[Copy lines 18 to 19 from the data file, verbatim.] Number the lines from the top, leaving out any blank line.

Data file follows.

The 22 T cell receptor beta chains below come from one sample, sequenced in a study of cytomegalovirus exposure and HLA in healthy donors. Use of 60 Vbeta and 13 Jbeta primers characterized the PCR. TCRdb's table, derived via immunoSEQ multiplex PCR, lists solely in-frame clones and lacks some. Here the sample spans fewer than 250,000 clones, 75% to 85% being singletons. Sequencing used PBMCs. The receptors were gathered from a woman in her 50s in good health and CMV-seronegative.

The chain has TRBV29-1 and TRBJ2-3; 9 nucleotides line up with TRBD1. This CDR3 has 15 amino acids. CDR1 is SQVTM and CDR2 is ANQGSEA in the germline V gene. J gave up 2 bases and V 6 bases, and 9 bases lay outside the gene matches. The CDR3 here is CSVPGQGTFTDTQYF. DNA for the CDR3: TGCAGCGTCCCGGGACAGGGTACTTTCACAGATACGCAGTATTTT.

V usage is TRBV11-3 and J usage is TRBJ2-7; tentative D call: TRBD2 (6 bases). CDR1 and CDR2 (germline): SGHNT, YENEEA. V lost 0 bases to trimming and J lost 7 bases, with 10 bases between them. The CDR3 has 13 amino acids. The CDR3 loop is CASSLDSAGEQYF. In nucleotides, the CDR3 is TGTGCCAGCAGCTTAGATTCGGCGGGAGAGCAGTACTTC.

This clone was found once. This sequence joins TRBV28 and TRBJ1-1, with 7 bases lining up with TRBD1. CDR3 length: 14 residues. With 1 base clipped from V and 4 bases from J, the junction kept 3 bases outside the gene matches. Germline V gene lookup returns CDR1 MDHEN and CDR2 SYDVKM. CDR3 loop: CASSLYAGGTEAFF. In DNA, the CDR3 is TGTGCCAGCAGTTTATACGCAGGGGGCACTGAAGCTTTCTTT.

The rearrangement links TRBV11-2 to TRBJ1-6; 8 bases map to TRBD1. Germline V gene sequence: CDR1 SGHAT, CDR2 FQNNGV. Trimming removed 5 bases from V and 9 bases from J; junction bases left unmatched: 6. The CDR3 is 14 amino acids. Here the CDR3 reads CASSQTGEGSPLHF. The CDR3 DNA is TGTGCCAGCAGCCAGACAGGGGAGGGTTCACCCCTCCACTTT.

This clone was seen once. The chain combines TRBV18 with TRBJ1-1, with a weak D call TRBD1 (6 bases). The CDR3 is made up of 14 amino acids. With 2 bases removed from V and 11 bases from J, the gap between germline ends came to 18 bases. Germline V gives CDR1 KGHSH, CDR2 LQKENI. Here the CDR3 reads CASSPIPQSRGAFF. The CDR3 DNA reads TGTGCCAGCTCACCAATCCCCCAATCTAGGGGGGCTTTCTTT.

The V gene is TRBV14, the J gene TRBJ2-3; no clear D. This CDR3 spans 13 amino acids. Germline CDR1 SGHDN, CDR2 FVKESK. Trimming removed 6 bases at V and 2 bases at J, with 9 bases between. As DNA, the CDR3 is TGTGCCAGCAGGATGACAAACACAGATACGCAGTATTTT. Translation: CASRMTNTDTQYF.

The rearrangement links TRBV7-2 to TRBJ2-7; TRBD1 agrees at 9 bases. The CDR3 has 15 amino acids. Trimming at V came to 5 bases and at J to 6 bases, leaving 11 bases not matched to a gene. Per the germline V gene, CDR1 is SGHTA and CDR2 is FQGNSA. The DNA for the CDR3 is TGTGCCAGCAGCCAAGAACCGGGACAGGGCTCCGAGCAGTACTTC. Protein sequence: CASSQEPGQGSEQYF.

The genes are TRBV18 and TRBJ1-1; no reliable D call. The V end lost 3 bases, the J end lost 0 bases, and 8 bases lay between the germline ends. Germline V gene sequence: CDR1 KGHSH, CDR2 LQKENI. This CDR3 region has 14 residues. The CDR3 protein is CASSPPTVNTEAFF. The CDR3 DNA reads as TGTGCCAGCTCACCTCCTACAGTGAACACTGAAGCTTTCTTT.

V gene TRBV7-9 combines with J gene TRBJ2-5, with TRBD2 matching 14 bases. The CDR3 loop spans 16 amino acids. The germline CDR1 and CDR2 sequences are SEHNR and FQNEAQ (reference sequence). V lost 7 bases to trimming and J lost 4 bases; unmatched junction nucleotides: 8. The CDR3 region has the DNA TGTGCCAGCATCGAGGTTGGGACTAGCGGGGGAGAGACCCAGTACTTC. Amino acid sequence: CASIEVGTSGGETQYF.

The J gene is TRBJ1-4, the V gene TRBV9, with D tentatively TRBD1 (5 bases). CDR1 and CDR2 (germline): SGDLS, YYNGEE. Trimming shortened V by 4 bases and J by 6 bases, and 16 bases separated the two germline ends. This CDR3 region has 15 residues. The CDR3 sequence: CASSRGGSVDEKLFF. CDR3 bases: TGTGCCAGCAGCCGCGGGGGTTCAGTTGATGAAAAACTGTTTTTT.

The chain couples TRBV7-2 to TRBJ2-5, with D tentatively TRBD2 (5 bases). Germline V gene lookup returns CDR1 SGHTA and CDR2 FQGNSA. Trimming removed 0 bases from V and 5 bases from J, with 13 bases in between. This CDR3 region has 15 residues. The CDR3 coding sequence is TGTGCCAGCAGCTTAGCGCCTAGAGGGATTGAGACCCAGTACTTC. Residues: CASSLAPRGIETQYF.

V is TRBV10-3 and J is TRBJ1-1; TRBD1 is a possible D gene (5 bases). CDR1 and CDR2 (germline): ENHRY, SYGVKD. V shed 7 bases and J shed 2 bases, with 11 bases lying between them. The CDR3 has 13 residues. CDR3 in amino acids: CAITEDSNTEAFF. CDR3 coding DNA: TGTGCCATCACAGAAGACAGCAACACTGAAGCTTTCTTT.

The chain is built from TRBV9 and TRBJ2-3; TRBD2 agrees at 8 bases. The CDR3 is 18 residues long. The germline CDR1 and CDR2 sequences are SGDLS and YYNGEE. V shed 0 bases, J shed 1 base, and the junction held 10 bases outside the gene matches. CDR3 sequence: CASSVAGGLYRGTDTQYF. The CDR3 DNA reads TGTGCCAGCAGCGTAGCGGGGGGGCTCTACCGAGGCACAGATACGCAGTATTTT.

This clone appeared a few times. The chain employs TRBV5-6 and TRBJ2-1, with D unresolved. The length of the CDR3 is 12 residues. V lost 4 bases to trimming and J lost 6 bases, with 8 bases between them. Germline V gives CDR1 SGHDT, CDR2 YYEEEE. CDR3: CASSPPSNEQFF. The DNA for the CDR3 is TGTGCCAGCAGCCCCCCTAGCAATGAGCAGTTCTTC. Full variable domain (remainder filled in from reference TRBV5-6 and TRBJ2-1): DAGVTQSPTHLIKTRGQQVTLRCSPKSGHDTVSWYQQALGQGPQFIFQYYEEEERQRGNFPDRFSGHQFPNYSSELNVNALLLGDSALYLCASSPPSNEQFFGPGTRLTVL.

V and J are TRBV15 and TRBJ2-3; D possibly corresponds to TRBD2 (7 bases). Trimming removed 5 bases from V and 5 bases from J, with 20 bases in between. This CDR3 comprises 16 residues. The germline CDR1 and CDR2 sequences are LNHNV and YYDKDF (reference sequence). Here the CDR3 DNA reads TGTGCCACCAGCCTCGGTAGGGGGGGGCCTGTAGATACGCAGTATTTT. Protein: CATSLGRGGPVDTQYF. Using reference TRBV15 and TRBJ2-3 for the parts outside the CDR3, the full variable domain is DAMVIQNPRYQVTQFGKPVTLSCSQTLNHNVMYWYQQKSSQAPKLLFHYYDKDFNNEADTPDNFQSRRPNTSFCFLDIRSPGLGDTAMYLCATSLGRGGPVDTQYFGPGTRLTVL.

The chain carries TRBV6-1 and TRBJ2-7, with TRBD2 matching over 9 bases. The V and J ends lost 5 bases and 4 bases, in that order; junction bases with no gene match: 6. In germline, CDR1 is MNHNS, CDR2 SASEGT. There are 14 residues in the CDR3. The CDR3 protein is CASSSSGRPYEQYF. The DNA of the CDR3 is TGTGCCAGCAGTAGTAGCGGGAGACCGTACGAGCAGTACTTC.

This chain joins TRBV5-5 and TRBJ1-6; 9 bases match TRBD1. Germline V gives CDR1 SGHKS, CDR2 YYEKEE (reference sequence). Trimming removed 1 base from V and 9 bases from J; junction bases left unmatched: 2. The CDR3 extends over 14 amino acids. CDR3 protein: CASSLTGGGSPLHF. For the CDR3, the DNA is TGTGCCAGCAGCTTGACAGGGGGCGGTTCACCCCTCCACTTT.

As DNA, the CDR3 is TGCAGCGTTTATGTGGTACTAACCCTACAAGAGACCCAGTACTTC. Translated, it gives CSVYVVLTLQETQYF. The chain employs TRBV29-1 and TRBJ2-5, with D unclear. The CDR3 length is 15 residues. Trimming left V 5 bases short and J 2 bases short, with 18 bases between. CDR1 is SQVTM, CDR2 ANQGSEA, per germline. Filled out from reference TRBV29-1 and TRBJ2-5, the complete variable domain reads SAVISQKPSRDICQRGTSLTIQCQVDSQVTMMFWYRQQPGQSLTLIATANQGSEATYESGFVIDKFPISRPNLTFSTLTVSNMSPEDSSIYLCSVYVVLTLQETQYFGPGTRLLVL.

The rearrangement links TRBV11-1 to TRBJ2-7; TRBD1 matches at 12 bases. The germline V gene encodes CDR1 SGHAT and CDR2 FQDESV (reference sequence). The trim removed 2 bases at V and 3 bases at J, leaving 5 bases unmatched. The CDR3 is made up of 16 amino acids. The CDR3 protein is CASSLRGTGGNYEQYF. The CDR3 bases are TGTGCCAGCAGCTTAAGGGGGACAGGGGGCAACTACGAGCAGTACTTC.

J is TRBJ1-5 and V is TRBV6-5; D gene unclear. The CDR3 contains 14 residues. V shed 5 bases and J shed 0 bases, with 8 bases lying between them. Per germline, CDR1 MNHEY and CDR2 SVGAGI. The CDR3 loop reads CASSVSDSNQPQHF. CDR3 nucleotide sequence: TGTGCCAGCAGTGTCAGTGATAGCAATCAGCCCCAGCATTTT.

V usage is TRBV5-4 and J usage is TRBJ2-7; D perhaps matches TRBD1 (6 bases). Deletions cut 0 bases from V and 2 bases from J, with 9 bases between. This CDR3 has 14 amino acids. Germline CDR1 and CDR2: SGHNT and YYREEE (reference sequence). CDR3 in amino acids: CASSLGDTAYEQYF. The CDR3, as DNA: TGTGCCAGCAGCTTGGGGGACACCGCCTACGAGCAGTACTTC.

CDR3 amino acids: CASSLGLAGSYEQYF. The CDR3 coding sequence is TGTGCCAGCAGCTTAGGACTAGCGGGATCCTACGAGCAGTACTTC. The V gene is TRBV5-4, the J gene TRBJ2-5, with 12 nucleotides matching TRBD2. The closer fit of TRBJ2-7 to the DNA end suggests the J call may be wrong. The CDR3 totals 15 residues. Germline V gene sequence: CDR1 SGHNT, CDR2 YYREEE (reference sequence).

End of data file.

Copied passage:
This chain joins TRBV5-5 and TRBJ1-6; 9 bases match TRBD1. Germline V gives CDR1 SGHKS, CDR2 YYEKEE (reference sequence). Trimming removed 1 base from V and 9 bases from J; junction bases left unmatched: 2. The CDR3 extends over 14 amino acids. CDR3 protein: CASSLTGGGSPLHF. For the CDR3, the DNA is TGTGCCAGCAGCTTGACAGGGGGCGGTTCACCCCTCCACTTT.

As DNA, the CDR3 is TGCAGCGTTTATGTGGTACTAACCCTACAAGAGACCCAGTACTTC. Translated, it gives CSVYVVLTLQETQYF. The chain employs TRBV29-1 and TRBJ2-5, with D unclear. The CDR3 length is 15 residues. Trimming left V 5 bases short and J 2 bases short, with 18 bases between. CDR1 is SQVTM, CDR2 ANQGSEA, per germline. Filled out from reference TRBV29-1 and TRBJ2-5, the complete variable domain reads SAVISQKPSRDICQRGTSLTIQCQVDSQVTMMFWYRQQPGQSLTLIATANQGSEATYESGFVIDKFPISRPNLTFSTLTVSNMSPEDSSIYLCSVYVVLTLQETQYFGPGTRLLVL.